Saturday, December 29, 2018
President Trump continues to rattle the political establishment’s cage as his second year in office comes to a close.
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The federal government remains partially shutdown over Democrats’ refusal to fund a wall on the U.S.-Mexico border. Voters are evenly divided - along predictable partisan lines - over whether the wall should be built in an effort to stop illegal immigration.
Thirty-four percent (34%) of Republicans - and 21% of all voters - are willing to contribute to a private fund to build the wall if Congress won’t agree to pay for it.
But 52% of voters oppose a government shutdown over the wall funding issue.
Voters worry about the economic impact of a partial shutdown, although only 12% say past shutdowns have had a major impact on their lives.
Some Republicans have joined the anti-Trump chorus over the president’s decision to withdraw all U.S. troops from Syria. Intent on reducing the U.S. military presence in the Middle East, Trump has angered hawkish members of both major political parties, and voters tend to oppose his decision as well.
The president said earlier in the year that the “primary mission” in Syria was to get rid of ISIS and that America had “completed that task.” Voters agree the United States is winning the war against ISIS.
On the heels of Trump’s planned removal of troops from Syria, voters are far less likely to think the United States needs to be more hands-on in the Middle East.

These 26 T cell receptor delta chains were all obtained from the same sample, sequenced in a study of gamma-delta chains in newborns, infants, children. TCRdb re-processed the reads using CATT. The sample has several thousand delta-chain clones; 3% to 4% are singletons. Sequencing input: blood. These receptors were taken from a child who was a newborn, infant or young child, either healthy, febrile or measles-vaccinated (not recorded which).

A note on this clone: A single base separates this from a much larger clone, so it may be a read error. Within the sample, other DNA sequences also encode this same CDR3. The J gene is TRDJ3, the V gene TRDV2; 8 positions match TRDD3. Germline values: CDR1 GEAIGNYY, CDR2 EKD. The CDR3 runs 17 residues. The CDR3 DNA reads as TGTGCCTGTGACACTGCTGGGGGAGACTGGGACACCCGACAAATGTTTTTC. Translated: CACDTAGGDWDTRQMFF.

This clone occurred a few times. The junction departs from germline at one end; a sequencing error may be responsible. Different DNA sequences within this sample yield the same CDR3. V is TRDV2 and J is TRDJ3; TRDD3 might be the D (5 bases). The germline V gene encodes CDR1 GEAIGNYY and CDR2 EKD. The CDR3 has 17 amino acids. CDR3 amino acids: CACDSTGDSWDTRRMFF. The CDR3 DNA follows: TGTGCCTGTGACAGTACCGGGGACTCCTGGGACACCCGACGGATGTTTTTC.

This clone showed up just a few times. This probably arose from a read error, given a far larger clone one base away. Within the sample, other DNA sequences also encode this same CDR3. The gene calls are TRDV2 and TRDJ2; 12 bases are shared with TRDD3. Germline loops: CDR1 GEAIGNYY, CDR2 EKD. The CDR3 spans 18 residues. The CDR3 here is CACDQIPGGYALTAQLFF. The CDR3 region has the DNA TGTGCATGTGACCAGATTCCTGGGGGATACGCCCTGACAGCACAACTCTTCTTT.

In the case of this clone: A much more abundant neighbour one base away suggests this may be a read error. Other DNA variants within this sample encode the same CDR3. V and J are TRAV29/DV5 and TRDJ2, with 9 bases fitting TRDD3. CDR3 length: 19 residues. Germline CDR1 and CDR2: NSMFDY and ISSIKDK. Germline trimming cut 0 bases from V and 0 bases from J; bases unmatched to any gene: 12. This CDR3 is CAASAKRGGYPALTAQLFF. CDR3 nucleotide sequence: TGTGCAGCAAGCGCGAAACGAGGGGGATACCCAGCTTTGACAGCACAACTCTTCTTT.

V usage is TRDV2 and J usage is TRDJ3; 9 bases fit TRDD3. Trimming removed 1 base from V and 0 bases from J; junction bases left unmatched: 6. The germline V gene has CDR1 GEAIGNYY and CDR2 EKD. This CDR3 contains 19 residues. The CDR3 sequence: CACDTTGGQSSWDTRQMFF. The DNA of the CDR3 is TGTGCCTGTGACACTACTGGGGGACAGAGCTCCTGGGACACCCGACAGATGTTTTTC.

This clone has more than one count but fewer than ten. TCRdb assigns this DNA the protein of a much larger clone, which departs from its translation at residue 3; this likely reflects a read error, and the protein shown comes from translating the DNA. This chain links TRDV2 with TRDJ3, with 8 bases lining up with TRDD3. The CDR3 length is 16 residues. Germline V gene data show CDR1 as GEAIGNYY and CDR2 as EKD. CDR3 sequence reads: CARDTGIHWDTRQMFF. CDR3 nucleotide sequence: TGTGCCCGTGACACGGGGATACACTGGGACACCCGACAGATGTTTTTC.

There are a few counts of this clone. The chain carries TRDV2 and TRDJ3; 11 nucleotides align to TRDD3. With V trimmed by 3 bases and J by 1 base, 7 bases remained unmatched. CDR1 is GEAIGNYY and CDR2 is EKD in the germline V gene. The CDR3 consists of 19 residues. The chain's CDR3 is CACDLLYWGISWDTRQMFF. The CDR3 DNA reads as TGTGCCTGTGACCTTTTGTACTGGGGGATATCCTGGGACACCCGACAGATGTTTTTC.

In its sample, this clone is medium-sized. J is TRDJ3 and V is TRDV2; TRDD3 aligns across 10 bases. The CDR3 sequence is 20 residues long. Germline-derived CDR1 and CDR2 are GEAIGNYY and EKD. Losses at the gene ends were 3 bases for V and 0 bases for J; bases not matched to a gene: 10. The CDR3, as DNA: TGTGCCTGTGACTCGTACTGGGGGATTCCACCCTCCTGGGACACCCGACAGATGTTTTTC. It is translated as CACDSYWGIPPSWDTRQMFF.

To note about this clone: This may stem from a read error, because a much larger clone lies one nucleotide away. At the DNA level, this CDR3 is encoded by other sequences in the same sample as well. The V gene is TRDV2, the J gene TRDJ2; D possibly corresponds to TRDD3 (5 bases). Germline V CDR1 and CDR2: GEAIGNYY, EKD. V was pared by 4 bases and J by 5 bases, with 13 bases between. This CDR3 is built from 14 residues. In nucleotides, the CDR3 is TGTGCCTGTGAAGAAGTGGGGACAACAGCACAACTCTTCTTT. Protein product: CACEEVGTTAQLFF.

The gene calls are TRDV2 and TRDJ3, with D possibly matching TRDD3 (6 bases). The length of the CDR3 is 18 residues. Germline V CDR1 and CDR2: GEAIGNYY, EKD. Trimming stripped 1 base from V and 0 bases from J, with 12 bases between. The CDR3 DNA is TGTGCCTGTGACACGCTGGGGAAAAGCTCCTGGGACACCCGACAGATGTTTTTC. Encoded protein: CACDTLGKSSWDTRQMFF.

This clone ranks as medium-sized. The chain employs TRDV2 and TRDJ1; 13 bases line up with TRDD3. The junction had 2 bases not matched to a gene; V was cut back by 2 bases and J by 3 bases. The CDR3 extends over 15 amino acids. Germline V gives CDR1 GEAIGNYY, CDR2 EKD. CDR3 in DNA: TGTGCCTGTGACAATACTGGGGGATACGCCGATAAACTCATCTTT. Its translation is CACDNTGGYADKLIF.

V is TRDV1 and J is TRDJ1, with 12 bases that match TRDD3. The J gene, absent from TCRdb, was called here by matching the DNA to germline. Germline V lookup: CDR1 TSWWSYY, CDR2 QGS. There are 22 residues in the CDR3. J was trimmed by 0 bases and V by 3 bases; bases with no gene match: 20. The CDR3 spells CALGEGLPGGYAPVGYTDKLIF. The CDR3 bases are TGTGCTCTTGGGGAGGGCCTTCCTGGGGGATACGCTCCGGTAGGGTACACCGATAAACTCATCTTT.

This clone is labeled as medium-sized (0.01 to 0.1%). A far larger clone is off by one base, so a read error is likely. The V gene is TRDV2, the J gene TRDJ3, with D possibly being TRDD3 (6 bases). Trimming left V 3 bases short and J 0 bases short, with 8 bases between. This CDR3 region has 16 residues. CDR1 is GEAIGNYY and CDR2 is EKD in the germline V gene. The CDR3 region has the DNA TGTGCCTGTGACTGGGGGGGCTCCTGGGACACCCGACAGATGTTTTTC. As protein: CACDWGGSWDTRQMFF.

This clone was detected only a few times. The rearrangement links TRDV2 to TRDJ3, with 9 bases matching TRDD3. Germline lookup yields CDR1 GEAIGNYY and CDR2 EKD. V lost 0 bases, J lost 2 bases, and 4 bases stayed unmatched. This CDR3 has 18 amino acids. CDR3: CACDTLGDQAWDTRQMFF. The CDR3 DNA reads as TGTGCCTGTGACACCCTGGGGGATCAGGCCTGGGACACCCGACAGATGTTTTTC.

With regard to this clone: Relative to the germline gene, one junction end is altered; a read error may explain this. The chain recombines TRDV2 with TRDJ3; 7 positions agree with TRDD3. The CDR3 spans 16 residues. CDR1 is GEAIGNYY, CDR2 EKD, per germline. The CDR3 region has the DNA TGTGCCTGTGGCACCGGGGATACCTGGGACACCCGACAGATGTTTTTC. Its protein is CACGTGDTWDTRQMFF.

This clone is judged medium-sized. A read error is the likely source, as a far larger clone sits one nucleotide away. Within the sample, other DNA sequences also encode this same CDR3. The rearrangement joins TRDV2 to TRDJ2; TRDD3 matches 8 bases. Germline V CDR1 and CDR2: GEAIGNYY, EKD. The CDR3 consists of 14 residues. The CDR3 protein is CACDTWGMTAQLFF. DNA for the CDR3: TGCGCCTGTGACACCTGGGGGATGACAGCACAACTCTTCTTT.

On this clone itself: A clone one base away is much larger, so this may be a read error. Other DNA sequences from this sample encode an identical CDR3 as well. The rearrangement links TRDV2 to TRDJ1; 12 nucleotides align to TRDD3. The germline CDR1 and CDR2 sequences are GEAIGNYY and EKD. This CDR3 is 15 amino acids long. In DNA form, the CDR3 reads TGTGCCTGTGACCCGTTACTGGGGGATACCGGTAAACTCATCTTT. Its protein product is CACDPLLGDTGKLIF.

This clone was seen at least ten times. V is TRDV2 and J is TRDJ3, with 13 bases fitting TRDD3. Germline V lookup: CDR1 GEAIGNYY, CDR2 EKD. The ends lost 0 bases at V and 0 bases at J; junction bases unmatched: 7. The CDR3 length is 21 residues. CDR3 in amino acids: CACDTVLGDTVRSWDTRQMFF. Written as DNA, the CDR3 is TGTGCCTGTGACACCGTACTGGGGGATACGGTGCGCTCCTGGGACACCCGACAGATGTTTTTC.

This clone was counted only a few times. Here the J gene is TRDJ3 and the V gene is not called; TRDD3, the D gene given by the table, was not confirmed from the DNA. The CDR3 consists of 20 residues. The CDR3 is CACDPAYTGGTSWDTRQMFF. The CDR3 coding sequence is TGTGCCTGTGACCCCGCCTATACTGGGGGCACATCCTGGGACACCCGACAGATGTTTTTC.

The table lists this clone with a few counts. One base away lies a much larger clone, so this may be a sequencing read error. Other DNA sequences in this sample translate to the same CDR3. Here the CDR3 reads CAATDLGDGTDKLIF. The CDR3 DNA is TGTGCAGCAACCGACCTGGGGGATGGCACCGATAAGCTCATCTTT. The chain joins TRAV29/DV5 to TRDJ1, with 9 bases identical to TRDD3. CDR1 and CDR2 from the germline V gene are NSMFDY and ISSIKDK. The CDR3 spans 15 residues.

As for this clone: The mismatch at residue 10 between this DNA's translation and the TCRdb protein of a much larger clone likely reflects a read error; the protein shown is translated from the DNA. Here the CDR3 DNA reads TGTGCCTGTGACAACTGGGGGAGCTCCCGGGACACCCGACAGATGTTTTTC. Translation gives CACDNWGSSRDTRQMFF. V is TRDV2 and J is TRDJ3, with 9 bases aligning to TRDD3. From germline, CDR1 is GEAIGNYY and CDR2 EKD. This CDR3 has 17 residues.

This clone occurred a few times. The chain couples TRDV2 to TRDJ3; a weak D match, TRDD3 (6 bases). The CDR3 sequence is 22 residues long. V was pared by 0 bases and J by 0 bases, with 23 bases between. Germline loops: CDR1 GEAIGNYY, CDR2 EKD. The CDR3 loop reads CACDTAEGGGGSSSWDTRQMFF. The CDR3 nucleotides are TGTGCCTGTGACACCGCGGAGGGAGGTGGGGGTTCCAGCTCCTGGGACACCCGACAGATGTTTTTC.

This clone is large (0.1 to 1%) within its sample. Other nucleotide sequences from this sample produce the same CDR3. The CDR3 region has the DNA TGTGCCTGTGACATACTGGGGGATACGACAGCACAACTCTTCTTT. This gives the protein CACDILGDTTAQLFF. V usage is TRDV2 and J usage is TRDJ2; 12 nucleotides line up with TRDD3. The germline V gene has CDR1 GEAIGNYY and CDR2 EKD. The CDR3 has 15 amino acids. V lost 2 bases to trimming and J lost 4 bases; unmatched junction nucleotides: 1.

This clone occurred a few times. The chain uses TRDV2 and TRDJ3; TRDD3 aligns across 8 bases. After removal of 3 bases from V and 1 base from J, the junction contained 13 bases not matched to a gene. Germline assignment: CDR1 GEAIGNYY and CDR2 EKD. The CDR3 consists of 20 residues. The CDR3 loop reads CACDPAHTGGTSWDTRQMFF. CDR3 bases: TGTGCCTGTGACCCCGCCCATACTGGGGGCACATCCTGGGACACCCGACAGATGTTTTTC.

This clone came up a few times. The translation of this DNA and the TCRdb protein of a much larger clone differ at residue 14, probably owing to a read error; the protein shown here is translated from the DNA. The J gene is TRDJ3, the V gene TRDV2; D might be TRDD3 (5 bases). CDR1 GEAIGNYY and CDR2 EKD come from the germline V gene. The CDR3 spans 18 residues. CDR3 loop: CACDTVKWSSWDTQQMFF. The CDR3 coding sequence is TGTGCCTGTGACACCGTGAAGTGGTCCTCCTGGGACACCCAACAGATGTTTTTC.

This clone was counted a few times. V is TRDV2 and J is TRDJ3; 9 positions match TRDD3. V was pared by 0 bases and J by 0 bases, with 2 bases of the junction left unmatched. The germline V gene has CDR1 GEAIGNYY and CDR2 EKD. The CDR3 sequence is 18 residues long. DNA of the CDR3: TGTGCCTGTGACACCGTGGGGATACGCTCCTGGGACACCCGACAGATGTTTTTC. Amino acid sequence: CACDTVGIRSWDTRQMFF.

Eighty-nine percent (89%) rate the performance of the U.S. military as good or excellent. But 46% believe the U.S. military is overstretched these days.
Fifty-six percent (56%) of voters think the United States and its allies are winning the War on Terror, the highest level of confidence since Osama bin Laden was killed seven years ago.
The president’s daily job approval rating remains in the upper 40s, but perceptions of how Trump is dealing with the economy and foreign policy have fallen slightly.
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The Trump administration is planning to roll back race-based Obama-era school discipline policies, arguing that they have led to more lax discipline overall and a rise in school violence. Americans overwhelmingly agree that a student’s racial background should not be a factor in discipline.
Sixty percent (60%) believe discipline in public schools these days is too easy.
A panel investigating the massacre at a Parkland, Florida high school earlier this year has recommended that certain trained, vetted teachers be allowed to carry firearms in school, a proposal supported by the Trump administration’s Federal Commission on School Safety. Parents of school-age children continue to support the idea of armed teachers in the schools.
The Florida panel was also harshly critical of the government response at the time to the Parkland mass shooting. Less than two weeks after the killings in February, Americans by a 54% to 33% margin said the failure of government agencies to respond to numerous warning signs from the prospective killer was more to blame than a lack of adequate gun control.
In other surveys last week:
— Forty percent (40%) of voters still say the country is headed in the right direction.
— Americans continue to view Christmas as the most important holiday of the year. Over half said they would attend a religious service this holiday season.
— Just two days before Christmas, 16% still had not begun their holiday shopping. But then 67% of Americans believe Christmas is more about Jesus Christ than about Santa Claus.
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